Twin Killing

It's really a shame that Ron Gardenhire doesn't understand the post-season.  His team matches up reasonably well against the Red Sox and he would have had a decent shot at the NL contender in the World Series if they made it.  But because he doesn't understand that he needs to manage to his team's strength, he cost his team two wins against the Yankees and thus a potential trip to the ALCS.

Before the series began, it was pretty well understood that the Twins had three advantages over the Yankees and that they would have to make the most of them to emerge from the first round.  The advantages were team speed, a deeper bullpen and Johan Santana, not necessarily in that order. 

Santana took care of the decision-making in Game 1 by battling through seven tough but shutout innings despite not having any feel for his change-up, arguably his most effective pitch.

In Game 2, Gardenhire failed to use his bullpen depth and overextended his closer unnecessarily, costing the Twins a win. 

Game 3 was pretty much out of his hands as the Yanks picked apart Carlos Silva.  Of course, it didn't help that Torii Hunter and Corey Koskie foolishly tried to take extra bases and got thrown out instead of helping chip away the Yankee lead.  But the series still should have been in the Twins favor with a chance to close the Yankees out in four games.  Instead, the loss forced him to use his ace to stay in the series, although he was scheduled to go regardless. 

Game 4 was another winnable contest for the Twins but Gardenhire inexplicably refused to get all he could out of his ace, and it ended up costing the Twins again.  The Yanks worked Santana's pitch count pretty well through the first 3 innings, but by the fifth inning, he was only up to 87 pitches, well below his season average (100.8).  Maybe he thought JS was laboring in the 5th, but the play-by-play certainly didn't reveal any weaknesses in Santana's armor: a walk on a full-count pitch to ARod, a three-pitch strikeout of Sheffield (swinging), a strikeout of Matsui on a 2-2 pitch (swinging) and a one-pitch ground out from Bernie Williams. What exactly in that series of pitches made Gardy think the guy was losing effectiveness?  Wouldn't it have been a good idea to have the Twins best pitcher (by far) pitch as many innings as he's effective?  The next three hitters were a collective one-for-five with two strikeouts against Santana in this game and the one hit was a single by Sierra.  Lifetime, they were a collective 5-for-24 with only one extra base hit, a double.  Was there any realistic chance that the Yankees could have come back to score 4 runs against Santana with that portion of the order?  The last time a team scored 4 runs on him, the NHL was still playing hockey.  It's been 5 months since it happened last.  Was he trying to save him for Game 2 of the next round?  Did he not realize that this was a win-or-go-home scenario?  One more inning from Santana would have allowed him to use as many pitchers as he needed for 2 innings to get to Joe Nathan.  Looking at today's line scores, that would have been just Grant Balfour.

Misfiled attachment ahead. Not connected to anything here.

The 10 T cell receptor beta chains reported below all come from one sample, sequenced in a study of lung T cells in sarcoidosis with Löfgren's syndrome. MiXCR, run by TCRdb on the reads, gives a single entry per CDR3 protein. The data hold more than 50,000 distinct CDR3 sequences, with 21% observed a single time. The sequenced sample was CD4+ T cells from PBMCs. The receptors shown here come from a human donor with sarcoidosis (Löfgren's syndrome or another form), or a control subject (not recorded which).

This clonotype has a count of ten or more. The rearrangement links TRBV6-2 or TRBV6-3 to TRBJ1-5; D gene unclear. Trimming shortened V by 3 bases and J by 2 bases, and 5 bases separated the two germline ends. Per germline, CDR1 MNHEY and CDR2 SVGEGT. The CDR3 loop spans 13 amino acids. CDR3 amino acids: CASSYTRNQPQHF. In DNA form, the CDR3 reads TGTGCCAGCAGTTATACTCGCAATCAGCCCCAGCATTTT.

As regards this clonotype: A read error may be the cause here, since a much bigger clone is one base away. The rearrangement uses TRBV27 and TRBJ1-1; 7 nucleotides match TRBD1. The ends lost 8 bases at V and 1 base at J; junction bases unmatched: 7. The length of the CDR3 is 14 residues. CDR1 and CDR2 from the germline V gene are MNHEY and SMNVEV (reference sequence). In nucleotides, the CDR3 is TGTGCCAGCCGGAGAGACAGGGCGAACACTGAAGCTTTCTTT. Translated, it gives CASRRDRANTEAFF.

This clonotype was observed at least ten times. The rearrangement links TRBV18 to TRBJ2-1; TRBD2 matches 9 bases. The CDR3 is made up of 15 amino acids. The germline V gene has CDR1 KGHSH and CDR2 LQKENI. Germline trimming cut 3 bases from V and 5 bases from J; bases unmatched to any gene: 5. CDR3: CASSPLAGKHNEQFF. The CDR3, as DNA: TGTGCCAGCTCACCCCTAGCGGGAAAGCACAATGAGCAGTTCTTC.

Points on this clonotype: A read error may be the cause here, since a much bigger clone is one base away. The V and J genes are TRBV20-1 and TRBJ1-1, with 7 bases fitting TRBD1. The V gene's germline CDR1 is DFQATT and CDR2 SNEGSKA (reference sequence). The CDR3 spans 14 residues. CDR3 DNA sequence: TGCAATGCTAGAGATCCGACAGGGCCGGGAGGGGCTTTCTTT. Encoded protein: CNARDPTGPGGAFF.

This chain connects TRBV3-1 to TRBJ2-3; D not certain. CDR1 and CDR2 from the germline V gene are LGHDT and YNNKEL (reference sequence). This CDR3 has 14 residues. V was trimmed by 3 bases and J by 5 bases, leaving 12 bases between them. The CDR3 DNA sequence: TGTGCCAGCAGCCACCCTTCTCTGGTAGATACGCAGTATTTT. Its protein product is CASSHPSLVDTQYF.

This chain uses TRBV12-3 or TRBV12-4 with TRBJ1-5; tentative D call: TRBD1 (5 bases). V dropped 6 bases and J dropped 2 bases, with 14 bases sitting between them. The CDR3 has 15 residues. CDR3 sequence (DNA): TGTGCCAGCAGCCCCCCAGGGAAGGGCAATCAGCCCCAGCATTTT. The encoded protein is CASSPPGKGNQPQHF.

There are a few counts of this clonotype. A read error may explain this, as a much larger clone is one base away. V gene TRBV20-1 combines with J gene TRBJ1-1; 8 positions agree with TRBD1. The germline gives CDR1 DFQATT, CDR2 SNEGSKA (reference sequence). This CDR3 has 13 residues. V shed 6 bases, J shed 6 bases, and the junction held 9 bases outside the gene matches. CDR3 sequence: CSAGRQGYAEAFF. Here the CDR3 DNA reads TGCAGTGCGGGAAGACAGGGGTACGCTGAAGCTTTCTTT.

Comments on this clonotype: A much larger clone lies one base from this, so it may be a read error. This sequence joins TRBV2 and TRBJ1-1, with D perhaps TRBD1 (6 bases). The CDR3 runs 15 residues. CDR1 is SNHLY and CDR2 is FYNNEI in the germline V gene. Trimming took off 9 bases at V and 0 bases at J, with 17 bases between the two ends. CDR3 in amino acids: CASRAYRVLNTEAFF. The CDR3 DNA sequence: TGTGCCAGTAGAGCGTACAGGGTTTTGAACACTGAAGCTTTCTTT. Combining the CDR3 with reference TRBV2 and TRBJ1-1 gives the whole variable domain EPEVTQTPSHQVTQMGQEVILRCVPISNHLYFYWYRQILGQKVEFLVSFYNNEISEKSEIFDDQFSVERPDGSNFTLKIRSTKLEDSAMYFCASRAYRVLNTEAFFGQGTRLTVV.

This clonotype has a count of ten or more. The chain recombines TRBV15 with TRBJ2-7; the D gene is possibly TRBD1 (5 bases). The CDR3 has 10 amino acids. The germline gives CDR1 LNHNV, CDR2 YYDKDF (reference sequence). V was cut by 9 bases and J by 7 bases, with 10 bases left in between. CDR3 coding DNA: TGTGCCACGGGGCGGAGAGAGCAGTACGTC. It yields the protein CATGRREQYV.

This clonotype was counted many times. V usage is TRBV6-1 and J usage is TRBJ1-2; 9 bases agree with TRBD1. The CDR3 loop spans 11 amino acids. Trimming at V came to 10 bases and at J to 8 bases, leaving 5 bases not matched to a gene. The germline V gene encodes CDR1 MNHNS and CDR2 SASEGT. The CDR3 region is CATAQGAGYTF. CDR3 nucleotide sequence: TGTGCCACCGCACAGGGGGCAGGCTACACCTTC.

Gardenhire did try to use his bullpen, and the Twins did try to run in this game, so in that aspect he succeeded in trying to take advantage of his team's strength.  But going to the bullpen when he did meant that he was not getting all he could from arguably his team's most devastating advantage: Santana.  One inning too early meant that he had to use lesser pitchers than the one he had on the mound to start with. 

And maybe Jesse Crain was hurt and couldn't be used.  But if not, why not use their "closer of the future" in the 10 or 11th inning instead of a starter who had struggled with ineffectiveness since July?  Crain only faced two batters in the entire series.  Did Gardenhire not realize that the batters Lohse would potentially face in the 11th inning had a pretty impressive resume against him: Jeter (1.000 OPS career), ARod (1.089 OPS career), Sheffield (1.167 OPS career), Matsui (1.133 OPS career), Williams (1.333 OPS career) and Posada (1.400 OPS career).  Regardless if he did or not, he'll have the whole winter to reflect on that and what might have been.